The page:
Byline: Scott Malone

HAMILTON, Bermuda — The American Textile Manufacturers Institute is alleging that the creation of the World Trade Organization has not helped to open international markets for U.S. mills, in a study released Friday at the organization’s annual meeting here.
ATMI called the WTO “a costly failure.”
Roger Chastain, who on Saturday was named ATMI president, alleged that five years after the adoption of the Agreement on Textiles and Clothing, U.S. producers only have access to 22 of 26 major textile exporting nations that are members of the WTO. The other four countries the U.S. had access to prior to the signing of the agreement, he noted.
Carlos Moore, ATMI executive vice president, said that while the U.S. has increased its textile imports 35 percent since 1995, the U.S. government has not insured that other WTO participants have liberalized their trade laws.
He said that the Clinton administration has not taken any actions to make sure that other nations open their markets to U.S. textiles.
“It is time for our government to take the steps it said it would,” he said. “Those include revoking duty-free status under the Generalized System of Preferences and withdrawing textile and apparel quota increases to those countries that are blocking access to their markets.”
“That should be the U.S. goal, to give greater access to U.S. textiles and apparel,” he said, “not to trade that for access to other sectors of the economy.”
Chastain added, “We need to place some blame right where it belongs and that is on our administration.”
The study, titled “Promises Unkept: A Report on Market Access for U.S. Textile and Apparel Products Five Years into the WTO,” ranks 26 WTO-member nations as well as China on their level of market openness. The report excludes Caribbean nations, Mexico and Canada because of special trade agreements the U.S. has with them, and treats the European Union as a single entity.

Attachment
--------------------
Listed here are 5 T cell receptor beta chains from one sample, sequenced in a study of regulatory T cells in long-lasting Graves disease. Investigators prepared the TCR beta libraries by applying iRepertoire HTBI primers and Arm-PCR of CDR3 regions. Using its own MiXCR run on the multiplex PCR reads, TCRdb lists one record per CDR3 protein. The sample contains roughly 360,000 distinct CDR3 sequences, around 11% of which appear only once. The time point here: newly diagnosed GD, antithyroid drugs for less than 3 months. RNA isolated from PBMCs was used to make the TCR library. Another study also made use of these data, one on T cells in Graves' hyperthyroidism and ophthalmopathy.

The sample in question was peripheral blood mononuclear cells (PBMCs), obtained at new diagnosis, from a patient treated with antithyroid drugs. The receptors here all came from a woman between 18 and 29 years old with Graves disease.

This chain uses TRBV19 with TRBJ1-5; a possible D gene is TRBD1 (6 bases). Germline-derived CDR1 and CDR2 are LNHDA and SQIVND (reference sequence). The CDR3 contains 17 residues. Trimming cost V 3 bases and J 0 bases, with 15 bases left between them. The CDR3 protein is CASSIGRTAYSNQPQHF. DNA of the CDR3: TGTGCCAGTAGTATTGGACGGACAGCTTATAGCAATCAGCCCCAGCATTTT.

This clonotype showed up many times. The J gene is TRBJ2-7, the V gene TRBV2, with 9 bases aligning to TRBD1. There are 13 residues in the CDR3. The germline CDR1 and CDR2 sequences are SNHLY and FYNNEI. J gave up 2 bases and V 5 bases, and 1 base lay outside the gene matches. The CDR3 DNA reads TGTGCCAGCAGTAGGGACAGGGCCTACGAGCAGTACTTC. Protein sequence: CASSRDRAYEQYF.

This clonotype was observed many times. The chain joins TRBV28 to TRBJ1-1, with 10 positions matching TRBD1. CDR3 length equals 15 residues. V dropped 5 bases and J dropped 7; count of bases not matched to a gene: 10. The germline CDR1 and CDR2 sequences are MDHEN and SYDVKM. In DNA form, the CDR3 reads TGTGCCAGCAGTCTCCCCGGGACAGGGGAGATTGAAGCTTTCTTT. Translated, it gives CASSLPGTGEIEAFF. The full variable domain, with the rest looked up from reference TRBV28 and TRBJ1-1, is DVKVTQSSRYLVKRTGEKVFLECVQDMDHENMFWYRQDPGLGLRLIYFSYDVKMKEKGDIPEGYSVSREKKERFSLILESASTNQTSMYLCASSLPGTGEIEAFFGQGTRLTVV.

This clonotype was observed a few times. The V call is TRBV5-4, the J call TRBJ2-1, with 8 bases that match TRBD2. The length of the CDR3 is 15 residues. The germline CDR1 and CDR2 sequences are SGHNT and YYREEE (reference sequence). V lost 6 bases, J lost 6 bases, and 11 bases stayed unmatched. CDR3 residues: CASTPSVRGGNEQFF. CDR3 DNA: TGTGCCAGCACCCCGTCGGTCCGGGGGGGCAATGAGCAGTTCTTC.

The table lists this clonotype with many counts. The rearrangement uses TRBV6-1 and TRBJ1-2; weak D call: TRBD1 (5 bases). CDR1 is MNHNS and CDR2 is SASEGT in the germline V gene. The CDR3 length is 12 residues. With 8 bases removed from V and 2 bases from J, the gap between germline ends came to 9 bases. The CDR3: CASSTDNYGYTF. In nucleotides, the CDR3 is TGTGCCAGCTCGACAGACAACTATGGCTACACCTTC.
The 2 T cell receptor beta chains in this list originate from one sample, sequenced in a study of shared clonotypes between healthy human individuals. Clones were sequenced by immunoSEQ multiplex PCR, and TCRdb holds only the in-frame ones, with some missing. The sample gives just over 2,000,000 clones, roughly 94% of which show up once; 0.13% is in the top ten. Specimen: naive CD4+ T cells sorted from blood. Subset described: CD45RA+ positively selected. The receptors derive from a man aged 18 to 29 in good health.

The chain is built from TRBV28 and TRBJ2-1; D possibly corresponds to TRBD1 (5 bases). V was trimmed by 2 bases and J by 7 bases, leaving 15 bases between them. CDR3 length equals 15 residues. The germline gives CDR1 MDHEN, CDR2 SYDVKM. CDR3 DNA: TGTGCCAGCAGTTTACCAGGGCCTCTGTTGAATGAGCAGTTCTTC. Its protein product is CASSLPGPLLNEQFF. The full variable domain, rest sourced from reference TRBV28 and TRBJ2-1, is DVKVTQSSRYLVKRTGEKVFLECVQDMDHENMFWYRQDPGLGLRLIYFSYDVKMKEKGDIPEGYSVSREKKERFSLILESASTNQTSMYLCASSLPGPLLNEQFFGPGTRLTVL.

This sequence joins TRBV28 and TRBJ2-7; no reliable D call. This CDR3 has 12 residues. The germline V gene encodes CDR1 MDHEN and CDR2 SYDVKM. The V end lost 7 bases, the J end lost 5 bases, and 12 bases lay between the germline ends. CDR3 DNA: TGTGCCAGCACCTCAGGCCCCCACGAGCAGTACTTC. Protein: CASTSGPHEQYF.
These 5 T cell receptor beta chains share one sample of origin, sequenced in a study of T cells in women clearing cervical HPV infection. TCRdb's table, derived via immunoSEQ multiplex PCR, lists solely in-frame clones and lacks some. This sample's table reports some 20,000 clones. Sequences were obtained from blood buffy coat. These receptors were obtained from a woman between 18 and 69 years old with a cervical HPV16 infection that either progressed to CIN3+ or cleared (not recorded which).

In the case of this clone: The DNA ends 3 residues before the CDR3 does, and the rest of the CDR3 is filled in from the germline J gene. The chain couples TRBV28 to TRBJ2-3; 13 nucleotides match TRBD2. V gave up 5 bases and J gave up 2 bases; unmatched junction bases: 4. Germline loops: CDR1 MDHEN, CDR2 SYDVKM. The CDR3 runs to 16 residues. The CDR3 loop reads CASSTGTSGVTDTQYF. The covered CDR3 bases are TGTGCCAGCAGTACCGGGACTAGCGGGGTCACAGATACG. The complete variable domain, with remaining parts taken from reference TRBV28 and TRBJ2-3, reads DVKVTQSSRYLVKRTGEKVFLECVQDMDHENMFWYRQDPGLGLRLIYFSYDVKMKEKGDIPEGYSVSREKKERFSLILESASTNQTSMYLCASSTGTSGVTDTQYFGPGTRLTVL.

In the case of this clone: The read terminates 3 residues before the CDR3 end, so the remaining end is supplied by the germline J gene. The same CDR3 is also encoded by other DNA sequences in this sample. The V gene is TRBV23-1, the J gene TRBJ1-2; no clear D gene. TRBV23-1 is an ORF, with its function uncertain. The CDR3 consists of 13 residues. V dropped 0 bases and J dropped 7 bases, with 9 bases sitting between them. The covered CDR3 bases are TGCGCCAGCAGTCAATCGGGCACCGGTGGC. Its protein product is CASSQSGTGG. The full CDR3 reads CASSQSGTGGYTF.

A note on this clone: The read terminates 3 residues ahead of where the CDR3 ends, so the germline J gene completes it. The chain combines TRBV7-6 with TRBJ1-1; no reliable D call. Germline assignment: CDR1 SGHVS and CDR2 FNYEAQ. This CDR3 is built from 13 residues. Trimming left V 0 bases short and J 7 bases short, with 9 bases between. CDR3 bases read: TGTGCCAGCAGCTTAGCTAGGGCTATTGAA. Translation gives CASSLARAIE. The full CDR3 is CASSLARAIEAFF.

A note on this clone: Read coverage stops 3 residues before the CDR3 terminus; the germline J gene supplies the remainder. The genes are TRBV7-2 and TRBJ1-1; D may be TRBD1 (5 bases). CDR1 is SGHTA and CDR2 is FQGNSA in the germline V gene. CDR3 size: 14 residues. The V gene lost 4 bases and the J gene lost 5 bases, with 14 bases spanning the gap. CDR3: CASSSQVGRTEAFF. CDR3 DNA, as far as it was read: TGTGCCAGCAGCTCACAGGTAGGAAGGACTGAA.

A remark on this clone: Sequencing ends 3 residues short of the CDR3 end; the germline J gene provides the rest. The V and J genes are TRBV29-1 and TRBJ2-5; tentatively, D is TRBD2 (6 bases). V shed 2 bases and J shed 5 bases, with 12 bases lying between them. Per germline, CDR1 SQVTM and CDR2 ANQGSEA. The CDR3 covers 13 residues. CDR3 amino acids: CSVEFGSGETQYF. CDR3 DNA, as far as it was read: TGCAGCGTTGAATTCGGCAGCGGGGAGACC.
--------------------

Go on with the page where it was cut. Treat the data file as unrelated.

It rates 12 markets as closed: Bangladesh, China, Egypt, India, Mauritius, Morocco, Pakistan, Russia, South Africa, Thailand, Ukraine and Vietnam.
It rates five markets as mostly closed: Argentina, Brazil, Indonesia, Romania and South Korea.
Rated somewhat open are Australia, Colombia, Malaysia, the Philippines, Sri Lanka and Uruguay.
Rated mostly open are Chile, Japan and Taiwan.
Only the European Union was given an open rating.
The study says that many WTO members have used a variety of legal tariff and non-tariff barriers to keep their markets closed.
For example, after the WTO ruled that Argentina’s imposition in the mid-Nineties of a 3 percent “statistical tax” was illegal, that nation dropped its tax to 0.5 percent and then imposed a 3 percent across-the-board increase in duties.
The study also said that since 1995, Brazil has lowered the U.S. imports by measures including suspending the use of letters of credit and adopting complicated licensing requirements.
The study was performed in-house by the ATMI staff, Moore said. He added that the organization is sending copies of the 43-page report to members of Congress and the administration.

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